In the early 20th century crowds flocked to hear Ornstein, also a piano virtuoso, play his avant-garde pieces. But Ornstein, a Jewish immigrant from Ukraine (who died in 2002 at 108), abandoned glittering concert halls of London and New York for the anonymity of a trailer park in Texas.
His rhapsodic, chromatically lyrical cello works are a world apart from his futurist works like the dissonant â€œDanse Sauvage.â€? The gripping Six Preludes for Cello and Piano (1930) are mostly dark and moody, veering between violent outbursts and rhapsodic introspection. They include a jaunty Presto (a scherzo of Bartokian propulsion and frenzied rhythms), a contemplative Andante and an explosively colorful Allegro Agitato.
The tumultuous Sonata No. 1 for Cello and Piano encompasses chromatic harmonies, alluring cello melodies and dramatic Brahmsian piano writing.
The disc also includes premiere recordings of several works, including â€œComposition 1 for Cello and Piano,â€? a Jewish-sounding lament with a sobbing cello melody, and the more astringent Two Pieces for Cello and Piano (Op. 33).
These exemplary performances should ensure that Ornsteinâ€™s cello works will enjoy some of the limelight the composer shunned for so long.
From Barrelhouse to Broadway: The Music Odyssey of Joe Jordan
By Jack Rummel
This is an amazing CD, for it expands our knowledge and appreciation of the music of Joe Jordan exponentially! Jasen and Tichenorâ€™s book Rags and Ragtime, an indispensable source of ragtime information, devotes only ten lines to Jordan â€™s biography, while the booklet in this seminal recording by the Paragon Ragtime Orchestra contains thirty pages of carefully researched information including many pictures.
The PROâ€™s director, Rick Benjamin, has done yeoman work, for not only did he write all the liner notes but he also arranged the scores and even contributed three piano solos. The results are truly outstanding. More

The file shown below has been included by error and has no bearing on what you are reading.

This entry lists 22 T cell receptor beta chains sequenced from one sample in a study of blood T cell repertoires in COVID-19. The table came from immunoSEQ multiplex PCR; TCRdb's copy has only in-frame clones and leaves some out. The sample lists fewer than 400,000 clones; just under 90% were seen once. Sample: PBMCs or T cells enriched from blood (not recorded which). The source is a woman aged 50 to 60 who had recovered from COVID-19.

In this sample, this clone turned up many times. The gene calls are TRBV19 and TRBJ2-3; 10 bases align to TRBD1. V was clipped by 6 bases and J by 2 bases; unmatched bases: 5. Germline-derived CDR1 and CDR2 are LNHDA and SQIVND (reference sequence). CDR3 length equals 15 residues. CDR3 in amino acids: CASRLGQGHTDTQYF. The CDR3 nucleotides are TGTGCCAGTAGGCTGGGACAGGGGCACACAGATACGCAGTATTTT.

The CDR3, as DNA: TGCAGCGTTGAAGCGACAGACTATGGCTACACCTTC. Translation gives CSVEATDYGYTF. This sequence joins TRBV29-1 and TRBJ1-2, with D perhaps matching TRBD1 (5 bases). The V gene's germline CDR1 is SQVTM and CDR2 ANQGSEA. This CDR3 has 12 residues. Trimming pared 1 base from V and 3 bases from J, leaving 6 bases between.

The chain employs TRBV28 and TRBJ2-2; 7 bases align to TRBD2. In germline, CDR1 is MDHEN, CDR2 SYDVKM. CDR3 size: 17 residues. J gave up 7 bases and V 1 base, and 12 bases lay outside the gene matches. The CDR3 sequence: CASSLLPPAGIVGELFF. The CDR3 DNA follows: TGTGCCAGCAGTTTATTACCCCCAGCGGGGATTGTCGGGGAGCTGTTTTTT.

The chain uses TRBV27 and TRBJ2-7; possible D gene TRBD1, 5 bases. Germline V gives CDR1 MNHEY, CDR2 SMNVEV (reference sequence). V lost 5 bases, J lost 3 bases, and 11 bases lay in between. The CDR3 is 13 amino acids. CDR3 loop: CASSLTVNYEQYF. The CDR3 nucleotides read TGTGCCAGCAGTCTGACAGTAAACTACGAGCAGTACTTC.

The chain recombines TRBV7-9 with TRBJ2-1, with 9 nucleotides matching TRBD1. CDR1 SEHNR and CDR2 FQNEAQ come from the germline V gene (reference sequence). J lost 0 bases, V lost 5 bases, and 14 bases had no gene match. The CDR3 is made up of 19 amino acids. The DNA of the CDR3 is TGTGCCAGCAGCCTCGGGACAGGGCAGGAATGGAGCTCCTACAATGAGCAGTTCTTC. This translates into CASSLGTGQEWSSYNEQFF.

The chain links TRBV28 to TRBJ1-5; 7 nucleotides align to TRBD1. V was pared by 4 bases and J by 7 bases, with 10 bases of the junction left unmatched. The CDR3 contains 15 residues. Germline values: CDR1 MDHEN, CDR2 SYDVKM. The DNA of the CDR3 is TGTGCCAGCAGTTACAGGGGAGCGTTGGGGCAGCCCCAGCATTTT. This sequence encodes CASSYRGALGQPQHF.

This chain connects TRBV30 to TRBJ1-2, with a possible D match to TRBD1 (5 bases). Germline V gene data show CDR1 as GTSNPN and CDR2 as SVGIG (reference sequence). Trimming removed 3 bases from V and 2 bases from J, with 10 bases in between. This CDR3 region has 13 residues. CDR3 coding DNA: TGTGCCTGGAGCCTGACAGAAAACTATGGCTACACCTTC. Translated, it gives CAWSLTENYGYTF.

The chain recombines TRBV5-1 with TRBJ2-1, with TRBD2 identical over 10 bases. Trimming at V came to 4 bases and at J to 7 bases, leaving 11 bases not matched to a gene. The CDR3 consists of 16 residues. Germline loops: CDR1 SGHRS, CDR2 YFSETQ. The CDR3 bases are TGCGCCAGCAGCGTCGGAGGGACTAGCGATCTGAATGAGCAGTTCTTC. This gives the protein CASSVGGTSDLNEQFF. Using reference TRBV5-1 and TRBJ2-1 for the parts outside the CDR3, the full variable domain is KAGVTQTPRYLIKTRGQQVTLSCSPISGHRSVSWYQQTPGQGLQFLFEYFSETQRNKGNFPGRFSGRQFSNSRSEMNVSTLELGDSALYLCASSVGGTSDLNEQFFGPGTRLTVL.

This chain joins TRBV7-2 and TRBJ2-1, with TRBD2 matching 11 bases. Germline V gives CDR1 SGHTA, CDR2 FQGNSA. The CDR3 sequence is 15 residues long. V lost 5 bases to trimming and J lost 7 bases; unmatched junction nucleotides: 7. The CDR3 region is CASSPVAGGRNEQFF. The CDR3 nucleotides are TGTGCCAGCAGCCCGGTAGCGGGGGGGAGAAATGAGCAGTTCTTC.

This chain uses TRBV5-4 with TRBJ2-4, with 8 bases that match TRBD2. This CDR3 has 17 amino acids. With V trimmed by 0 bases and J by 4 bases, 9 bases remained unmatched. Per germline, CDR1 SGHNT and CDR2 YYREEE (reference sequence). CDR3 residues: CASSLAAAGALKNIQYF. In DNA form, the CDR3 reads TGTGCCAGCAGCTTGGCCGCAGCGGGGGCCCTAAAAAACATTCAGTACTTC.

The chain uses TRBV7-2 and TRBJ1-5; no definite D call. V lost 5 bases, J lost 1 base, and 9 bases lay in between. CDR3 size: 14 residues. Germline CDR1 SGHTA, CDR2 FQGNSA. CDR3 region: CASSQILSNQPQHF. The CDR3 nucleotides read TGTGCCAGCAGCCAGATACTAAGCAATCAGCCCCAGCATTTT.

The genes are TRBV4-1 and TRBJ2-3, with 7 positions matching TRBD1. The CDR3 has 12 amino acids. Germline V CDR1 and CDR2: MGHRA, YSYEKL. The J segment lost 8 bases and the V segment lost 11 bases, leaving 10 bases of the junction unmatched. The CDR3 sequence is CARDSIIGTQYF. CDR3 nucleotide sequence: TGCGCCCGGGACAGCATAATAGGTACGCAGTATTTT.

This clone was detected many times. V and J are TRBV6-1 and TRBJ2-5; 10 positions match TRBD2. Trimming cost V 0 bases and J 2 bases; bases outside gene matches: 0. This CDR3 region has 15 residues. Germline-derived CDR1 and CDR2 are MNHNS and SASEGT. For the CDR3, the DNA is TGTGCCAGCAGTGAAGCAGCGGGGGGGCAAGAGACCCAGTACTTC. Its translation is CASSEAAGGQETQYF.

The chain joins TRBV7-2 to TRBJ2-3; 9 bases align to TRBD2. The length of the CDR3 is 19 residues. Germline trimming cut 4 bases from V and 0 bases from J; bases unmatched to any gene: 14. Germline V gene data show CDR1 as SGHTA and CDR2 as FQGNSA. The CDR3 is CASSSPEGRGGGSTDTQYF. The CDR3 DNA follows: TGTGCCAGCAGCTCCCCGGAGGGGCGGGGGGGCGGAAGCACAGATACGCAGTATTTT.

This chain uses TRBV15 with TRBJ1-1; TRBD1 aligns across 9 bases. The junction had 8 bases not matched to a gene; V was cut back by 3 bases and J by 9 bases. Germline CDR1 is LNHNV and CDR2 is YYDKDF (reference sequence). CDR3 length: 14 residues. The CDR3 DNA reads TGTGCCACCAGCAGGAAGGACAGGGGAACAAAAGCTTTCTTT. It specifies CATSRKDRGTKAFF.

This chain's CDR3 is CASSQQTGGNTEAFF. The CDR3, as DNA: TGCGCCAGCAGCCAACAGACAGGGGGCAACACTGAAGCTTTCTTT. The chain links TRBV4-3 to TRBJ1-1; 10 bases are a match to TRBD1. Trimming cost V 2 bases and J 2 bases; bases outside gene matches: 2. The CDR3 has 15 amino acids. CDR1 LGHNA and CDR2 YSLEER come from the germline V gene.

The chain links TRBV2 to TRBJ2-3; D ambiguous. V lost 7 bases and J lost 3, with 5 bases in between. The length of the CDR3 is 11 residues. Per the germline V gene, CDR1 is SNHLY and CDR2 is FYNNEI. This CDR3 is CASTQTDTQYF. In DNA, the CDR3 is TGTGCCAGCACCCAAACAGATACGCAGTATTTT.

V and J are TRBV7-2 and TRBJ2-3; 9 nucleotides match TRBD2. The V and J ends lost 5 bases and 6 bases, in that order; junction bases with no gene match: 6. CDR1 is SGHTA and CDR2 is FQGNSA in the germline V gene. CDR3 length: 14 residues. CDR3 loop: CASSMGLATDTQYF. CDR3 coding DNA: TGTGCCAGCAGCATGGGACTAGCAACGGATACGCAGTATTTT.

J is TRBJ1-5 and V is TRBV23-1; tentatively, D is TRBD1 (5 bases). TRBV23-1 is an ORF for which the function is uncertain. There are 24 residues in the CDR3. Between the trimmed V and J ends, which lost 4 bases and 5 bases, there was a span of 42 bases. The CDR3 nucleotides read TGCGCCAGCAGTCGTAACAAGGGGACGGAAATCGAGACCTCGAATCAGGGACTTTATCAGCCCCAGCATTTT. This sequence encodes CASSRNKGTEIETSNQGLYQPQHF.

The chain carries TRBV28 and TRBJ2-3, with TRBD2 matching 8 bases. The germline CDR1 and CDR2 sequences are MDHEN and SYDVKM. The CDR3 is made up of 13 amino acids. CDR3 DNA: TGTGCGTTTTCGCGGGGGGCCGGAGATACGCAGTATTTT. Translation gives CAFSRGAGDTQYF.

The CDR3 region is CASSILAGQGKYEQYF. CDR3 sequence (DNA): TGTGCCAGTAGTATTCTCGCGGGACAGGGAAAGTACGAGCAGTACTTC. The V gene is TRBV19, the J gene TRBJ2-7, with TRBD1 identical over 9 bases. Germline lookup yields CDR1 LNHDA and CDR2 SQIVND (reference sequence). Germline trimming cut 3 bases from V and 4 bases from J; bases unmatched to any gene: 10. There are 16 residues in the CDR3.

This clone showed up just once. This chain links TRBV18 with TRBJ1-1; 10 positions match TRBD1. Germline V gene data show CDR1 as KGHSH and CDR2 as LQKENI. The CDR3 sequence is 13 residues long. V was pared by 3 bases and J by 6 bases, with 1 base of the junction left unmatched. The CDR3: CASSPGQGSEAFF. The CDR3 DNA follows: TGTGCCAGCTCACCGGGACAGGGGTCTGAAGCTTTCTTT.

Composers Recordings, Inc. Catalogue Officially
Acquired by New World Records
On-demand CD-Rs Now Available
The New York State Attorney General has formally approved the transfer of Composers Recordings, Inc. (CRI) to New World Records. CRI, a non-profit label devoted to works by American composers, shut its doors in 2003 due to mounting financial pressures, and its extensive back catalogue has since been largely unavailable. Founded in 1954 by composers Otto Luening and Douglas Moore, and Oliver Daniel of BMI, CRI issued nearly 800 recordings.
New World, also a non-profit specializing in American music, has begun preparing selected CRI back catalogue for re-release, and is now offering premium quality on-demand CD-Rs of the entire CRI CD catalogue.
In addition, the historic CRI catalogue of 400 LPs is being restored and transferred according to the highest preservation standards. One hundred titles will be available as on-demand CD-Rs by the end of 2007, and the balance by the end of 2008.
â€œCRI has a long and treasured history with American composers, and we are grateful to be able to include this wonderful catalogue alongside ours,â€? New World President Herman Krawitz said. â€œAlthough in some ways we were competitors, both companies remained dedicated to the cause of American music over the years, and specifically American composers. We are thrilled to be able to offer these recordings to the public once again.â€?
â€œNew World is the ideal home for CRIâ€™s priceless archive of American music,â€? CRI Chairman Frederick Jacobi said. â€œNew World will not only carry out CRIâ€™s unique mission of supporting innovative contemporary composers and making their records available in perpetuity. It will also insure this heritage by using the latest digital technology to preserve the masters of their works. The world of music owes a major debt of gratitude to New World.â€?